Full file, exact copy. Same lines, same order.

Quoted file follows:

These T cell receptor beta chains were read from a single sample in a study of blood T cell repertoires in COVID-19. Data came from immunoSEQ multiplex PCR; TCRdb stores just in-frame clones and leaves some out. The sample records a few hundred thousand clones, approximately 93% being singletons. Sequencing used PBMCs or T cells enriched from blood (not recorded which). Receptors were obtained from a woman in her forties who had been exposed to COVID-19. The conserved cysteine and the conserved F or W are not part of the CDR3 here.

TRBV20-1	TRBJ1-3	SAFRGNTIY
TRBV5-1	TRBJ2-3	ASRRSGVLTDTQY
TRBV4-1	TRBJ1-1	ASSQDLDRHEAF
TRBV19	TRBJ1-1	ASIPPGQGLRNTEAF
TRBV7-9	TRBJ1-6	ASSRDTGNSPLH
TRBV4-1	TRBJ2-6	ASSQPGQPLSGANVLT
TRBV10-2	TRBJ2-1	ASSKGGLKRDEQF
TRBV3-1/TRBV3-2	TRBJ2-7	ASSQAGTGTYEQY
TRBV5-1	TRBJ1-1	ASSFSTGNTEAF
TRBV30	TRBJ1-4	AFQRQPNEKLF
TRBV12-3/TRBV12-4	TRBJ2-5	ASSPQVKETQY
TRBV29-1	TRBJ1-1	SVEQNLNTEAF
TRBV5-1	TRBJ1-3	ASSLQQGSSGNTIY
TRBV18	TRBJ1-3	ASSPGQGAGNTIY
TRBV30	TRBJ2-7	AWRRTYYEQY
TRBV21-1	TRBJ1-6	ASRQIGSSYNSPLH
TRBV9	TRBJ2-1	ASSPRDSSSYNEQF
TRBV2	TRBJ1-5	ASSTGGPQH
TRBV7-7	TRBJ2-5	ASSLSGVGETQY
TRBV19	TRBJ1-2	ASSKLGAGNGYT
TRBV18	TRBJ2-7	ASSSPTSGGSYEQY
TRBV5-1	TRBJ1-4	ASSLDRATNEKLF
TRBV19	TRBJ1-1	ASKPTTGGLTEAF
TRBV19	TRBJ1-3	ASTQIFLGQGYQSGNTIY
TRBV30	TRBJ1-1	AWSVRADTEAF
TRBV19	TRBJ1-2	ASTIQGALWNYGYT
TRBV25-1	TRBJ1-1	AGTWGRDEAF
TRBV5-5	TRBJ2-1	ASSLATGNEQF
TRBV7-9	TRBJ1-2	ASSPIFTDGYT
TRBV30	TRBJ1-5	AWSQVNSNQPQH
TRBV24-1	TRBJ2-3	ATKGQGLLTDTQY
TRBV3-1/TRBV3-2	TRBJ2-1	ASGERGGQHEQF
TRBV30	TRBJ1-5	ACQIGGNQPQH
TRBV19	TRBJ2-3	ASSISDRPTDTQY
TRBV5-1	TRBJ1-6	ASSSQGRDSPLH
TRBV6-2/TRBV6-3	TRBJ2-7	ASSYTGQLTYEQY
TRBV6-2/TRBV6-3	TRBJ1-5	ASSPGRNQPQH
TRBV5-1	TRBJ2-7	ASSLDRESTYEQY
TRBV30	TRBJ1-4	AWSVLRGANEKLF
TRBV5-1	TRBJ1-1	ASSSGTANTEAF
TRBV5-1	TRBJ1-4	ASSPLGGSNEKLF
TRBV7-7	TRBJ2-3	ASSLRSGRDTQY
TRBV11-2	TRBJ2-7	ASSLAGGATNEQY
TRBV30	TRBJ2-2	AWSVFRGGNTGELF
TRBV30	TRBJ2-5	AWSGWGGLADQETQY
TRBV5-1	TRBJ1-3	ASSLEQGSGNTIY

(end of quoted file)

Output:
These T cell receptor beta chains were read from a single sample in a study of blood T cell repertoires in COVID-19. Data came from immunoSEQ multiplex PCR; TCRdb stores just in-frame clones and leaves some out. The sample records a few hundred thousand clones, approximately 93% being singletons. Sequencing used PBMCs or T cells enriched from blood (not recorded which). Receptors were obtained from a woman in her forties who had been exposed to COVID-19. The conserved cysteine and the conserved F or W are not part of the CDR3 here.

TRBV20-1	TRBJ1-3	SAFRGNTIY
TRBV5-1	TRBJ2-3	ASRRSGVLTDTQY
TRBV4-1	TRBJ1-1	ASSQDLDRHEAF
TRBV19	TRBJ1-1	ASIPPGQGLRNTEAF
TRBV7-9	TRBJ1-6	ASSRDTGNSPLH
TRBV4-1	TRBJ2-6	ASSQPGQPLSGANVLT
TRBV10-2	TRBJ2-1	ASSKGGLKRDEQF
TRBV3-1/TRBV3-2	TRBJ2-7	ASSQAGTGTYEQY
TRBV5-1	TRBJ1-1	ASSFSTGNTEAF
TRBV30	TRBJ1-4	AFQRQPNEKLF
TRBV12-3/TRBV12-4	TRBJ2-5	ASSPQVKETQY
TRBV29-1	TRBJ1-1	SVEQNLNTEAF
TRBV5-1	TRBJ1-3	ASSLQQGSSGNTIY
TRBV18	TRBJ1-3	ASSPGQGAGNTIY
TRBV30	TRBJ2-7	AWRRTYYEQY
TRBV21-1	TRBJ1-6	ASRQIGSSYNSPLH
TRBV9	TRBJ2-1	ASSPRDSSSYNEQF
TRBV2	TRBJ1-5	ASSTGGPQH
TRBV7-7	TRBJ2-5	ASSLSGVGETQY
TRBV19	TRBJ1-2	ASSKLGAGNGYT
TRBV18	TRBJ2-7	ASSSPTSGGSYEQY
TRBV5-1	TRBJ1-4	ASSLDRATNEKLF
TRBV19	TRBJ1-1	ASKPTTGGLTEAF
TRBV19	TRBJ1-3	ASTQIFLGQGYQSGNTIY
TRBV30	TRBJ1-1	AWSVRADTEAF
TRBV19	TRBJ1-2	ASTIQGALWNYGYT
TRBV25-1	TRBJ1-1	AGTWGRDEAF
TRBV5-5	TRBJ2-1	ASSLATGNEQF
TRBV7-9	TRBJ1-2	ASSPIFTDGYT
TRBV30	TRBJ1-5	AWSQVNSNQPQH
TRBV24-1	TRBJ2-3	ATKGQGLLTDTQY
TRBV3-1/TRBV3-2	TRBJ2-1	ASGERGGQHEQF
TRBV30	TRBJ1-5	ACQIGGNQPQH
TRBV19	TRBJ2-3	ASSISDRPTDTQY
TRBV5-1	TRBJ1-6	ASSSQGRDSPLH
TRBV6-2/TRBV6-3	TRBJ2-7	ASSYTGQLTYEQY
TRBV6-2/TRBV6-3	TRBJ1-5	ASSPGRNQPQH
TRBV5-1	TRBJ2-7	ASSLDRESTYEQY
TRBV30	TRBJ1-4	AWSVLRGANEKLF
TRBV5-1	TRBJ1-1	ASSSGTANTEAF
TRBV5-1	TRBJ1-4	ASSPLGGSNEKLF
TRBV7-7	TRBJ2-3	ASSLRSGRDTQY
TRBV11-2	TRBJ2-7	ASSLAGGATNEQY
TRBV30	TRBJ2-2	AWSVFRGGNTGELF
TRBV30	TRBJ2-5	AWSGWGGLADQETQY
TRBV5-1	TRBJ1-3	ASSLEQGSGNTIY